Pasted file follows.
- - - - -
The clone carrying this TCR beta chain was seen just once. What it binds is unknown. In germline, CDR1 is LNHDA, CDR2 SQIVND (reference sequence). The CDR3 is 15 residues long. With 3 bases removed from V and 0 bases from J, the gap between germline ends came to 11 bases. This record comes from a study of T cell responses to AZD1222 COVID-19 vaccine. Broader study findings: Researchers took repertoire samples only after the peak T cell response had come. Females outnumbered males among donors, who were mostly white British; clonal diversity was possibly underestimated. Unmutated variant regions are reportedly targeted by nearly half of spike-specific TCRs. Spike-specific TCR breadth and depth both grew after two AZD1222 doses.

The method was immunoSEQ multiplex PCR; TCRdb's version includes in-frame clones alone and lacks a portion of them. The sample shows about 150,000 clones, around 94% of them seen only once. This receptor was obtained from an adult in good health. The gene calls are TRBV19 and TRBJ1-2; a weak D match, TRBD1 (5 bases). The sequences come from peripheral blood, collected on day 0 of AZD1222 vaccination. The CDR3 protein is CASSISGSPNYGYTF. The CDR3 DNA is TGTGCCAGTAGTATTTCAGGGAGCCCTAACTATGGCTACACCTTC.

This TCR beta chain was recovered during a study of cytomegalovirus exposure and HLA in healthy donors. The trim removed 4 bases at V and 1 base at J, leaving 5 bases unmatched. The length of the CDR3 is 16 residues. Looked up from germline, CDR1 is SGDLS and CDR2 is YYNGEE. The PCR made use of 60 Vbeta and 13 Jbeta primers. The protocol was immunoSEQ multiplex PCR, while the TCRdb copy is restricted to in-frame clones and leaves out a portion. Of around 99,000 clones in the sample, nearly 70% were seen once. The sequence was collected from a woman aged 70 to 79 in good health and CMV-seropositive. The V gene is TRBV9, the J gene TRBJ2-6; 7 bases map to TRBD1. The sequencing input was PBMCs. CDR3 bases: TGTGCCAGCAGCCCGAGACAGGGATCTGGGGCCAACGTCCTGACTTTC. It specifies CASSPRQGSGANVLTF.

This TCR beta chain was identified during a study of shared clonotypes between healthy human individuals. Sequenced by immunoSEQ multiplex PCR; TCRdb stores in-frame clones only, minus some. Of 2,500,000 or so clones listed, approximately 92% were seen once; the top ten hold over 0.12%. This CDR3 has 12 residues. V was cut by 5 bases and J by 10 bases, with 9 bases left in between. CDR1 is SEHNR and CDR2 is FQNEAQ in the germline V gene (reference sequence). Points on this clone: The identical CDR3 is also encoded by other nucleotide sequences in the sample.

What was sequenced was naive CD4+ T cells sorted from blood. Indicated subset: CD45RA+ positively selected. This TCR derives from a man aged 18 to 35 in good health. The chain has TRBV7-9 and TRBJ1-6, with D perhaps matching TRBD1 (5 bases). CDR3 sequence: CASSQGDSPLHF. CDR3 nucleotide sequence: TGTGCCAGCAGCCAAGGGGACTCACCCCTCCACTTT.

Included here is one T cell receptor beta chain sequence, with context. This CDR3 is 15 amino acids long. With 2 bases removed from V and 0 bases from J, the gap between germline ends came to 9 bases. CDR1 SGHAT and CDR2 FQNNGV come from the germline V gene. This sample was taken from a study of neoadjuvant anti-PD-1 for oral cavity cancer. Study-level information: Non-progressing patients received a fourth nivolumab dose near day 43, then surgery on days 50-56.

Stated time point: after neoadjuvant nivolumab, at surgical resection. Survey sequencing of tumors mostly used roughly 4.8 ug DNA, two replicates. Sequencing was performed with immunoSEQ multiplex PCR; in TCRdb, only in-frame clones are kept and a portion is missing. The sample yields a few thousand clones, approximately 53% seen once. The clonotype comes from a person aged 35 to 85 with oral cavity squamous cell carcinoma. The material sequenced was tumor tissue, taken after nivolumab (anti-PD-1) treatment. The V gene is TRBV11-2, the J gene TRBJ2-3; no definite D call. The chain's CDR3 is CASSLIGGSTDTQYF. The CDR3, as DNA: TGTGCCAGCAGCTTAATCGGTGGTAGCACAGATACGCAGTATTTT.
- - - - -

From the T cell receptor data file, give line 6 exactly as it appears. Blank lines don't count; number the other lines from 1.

Included here is one T cell receptor beta chain sequence, with context. This CDR3 is 15 amino acids long. With 2 bases removed from V and 0 bases from J, the gap between germline ends came to 9 bases. CDR1 SGHAT and CDR2 FQNNGV come from the germline V gene. This sample was taken from a study of neoadjuvant anti-PD-1 for oral cavity cancer. Study-level information: Non-progressing patients received a fourth nivolumab dose near day 43, then surgery on days 50-56.